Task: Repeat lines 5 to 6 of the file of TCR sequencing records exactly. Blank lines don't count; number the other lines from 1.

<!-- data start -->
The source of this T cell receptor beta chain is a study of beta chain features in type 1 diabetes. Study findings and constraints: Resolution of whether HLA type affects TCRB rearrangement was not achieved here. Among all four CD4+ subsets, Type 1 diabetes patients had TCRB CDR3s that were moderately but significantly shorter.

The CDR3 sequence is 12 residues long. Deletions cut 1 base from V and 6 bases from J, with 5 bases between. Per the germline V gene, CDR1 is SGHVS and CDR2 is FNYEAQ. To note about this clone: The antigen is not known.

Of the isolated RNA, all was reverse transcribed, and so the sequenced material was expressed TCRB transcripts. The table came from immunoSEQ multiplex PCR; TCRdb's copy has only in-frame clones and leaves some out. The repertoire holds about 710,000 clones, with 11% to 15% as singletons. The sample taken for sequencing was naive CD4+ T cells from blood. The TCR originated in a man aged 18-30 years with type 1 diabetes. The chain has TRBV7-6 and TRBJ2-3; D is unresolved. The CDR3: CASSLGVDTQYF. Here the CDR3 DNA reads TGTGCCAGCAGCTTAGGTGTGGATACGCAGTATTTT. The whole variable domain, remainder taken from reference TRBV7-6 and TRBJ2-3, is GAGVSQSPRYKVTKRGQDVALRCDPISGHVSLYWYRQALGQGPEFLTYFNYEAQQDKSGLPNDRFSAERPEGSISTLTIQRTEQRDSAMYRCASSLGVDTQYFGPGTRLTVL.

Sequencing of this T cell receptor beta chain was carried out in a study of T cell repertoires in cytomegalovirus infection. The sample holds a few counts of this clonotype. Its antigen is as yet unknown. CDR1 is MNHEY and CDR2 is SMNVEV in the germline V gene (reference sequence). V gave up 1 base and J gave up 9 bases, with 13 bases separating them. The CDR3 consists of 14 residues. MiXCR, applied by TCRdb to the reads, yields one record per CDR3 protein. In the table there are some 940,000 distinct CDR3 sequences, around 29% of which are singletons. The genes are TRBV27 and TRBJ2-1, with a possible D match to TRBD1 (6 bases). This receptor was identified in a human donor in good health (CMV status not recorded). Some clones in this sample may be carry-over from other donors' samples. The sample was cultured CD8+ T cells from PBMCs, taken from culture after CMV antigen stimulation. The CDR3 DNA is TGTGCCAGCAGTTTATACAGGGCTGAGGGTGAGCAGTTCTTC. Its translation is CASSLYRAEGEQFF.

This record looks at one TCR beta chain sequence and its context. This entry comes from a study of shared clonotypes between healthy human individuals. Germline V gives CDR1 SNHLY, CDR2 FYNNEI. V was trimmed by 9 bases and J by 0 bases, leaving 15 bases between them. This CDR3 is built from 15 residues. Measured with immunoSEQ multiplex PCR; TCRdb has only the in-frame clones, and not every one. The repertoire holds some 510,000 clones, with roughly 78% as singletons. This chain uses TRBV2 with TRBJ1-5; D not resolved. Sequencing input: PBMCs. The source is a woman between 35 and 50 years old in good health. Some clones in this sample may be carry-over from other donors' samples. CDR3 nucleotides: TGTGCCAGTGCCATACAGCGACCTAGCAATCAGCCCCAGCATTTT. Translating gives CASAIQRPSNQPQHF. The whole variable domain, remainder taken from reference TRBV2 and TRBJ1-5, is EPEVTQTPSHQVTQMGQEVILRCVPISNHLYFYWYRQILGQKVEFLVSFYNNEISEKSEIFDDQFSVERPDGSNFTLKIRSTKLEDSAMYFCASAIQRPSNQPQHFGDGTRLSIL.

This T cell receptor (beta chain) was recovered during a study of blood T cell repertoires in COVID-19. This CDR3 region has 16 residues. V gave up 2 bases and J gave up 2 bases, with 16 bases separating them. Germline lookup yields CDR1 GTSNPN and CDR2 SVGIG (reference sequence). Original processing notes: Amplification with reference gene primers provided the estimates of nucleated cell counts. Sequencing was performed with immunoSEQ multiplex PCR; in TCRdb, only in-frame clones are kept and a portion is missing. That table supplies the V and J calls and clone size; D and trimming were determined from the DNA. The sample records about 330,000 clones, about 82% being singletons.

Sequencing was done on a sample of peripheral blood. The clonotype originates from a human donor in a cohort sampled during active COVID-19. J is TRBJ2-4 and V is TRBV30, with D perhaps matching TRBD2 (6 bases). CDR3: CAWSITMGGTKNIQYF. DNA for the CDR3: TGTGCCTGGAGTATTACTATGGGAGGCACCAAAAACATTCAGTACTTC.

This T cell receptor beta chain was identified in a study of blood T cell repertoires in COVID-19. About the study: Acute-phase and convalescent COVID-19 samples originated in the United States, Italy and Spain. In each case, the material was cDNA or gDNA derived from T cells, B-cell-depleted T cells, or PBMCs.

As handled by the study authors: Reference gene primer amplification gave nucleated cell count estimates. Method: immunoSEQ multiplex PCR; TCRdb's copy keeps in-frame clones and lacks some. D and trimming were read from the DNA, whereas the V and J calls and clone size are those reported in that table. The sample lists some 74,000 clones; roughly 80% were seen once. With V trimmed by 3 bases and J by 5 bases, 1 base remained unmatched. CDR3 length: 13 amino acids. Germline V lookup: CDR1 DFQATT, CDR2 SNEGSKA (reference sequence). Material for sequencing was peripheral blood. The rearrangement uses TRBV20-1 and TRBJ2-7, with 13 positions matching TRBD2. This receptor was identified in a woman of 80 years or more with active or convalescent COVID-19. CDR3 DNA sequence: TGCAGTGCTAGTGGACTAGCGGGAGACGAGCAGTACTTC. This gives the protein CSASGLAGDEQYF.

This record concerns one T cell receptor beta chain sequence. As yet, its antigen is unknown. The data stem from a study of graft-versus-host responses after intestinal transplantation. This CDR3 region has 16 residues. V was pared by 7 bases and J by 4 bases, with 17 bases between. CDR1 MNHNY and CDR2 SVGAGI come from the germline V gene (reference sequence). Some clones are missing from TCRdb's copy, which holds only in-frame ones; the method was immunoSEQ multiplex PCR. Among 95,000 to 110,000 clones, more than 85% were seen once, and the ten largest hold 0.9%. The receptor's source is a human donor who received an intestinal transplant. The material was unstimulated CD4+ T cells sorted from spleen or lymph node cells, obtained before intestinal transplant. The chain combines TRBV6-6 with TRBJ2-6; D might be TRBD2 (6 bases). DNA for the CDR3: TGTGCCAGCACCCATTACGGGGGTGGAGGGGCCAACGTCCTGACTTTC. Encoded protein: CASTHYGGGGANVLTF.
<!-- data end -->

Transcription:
This record looks at one TCR beta chain sequence and its context. This entry comes from a study of shared clonotypes between healthy human individuals. Germline V gives CDR1 SNHLY, CDR2 FYNNEI. V was trimmed by 9 bases and J by 0 bases, leaving 15 bases between them. This CDR3 is built from 15 residues. Measured with immunoSEQ multiplex PCR; TCRdb has only the in-frame clones, and not every one. The repertoire holds some 510,000 clones, with roughly 78% as singletons. This chain uses TRBV2 with TRBJ1-5; D not resolved. Sequencing input: PBMCs. The source is a woman between 35 and 50 years old in good health. Some clones in this sample may be carry-over from other donors' samples. CDR3 nucleotides: TGTGCCAGTGCCATACAGCGACCTAGCAATCAGCCCCAGCATTTT. Translating gives CASAIQRPSNQPQHF. The whole variable domain, remainder taken from reference TRBV2 and TRBJ1-5, is EPEVTQTPSHQVTQMGQEVILRCVPISNHLYFYWYRQILGQKVEFLVSFYNNEISEKSEIFDDQFSVERPDGSNFTLKIRSTKLEDSAMYFCASAIQRPSNQPQHFGDGTRLSIL.

This T cell receptor (beta chain) was recovered during a study of blood T cell repertoires in COVID-19. This CDR3 region has 16 residues. V gave up 2 bases and J gave up 2 bases, with 16 bases separating them. Germline lookup yields CDR1 GTSNPN and CDR2 SVGIG (reference sequence). Original processing notes: Amplification with reference gene primers provided the estimates of nucleated cell counts. Sequencing was performed with immunoSEQ multiplex PCR; in TCRdb, only in-frame clones are kept and a portion is missing. That table supplies the V and J calls and clone size; D and trimming were determined from the DNA. The sample records about 330,000 clones, about 82% being singletons.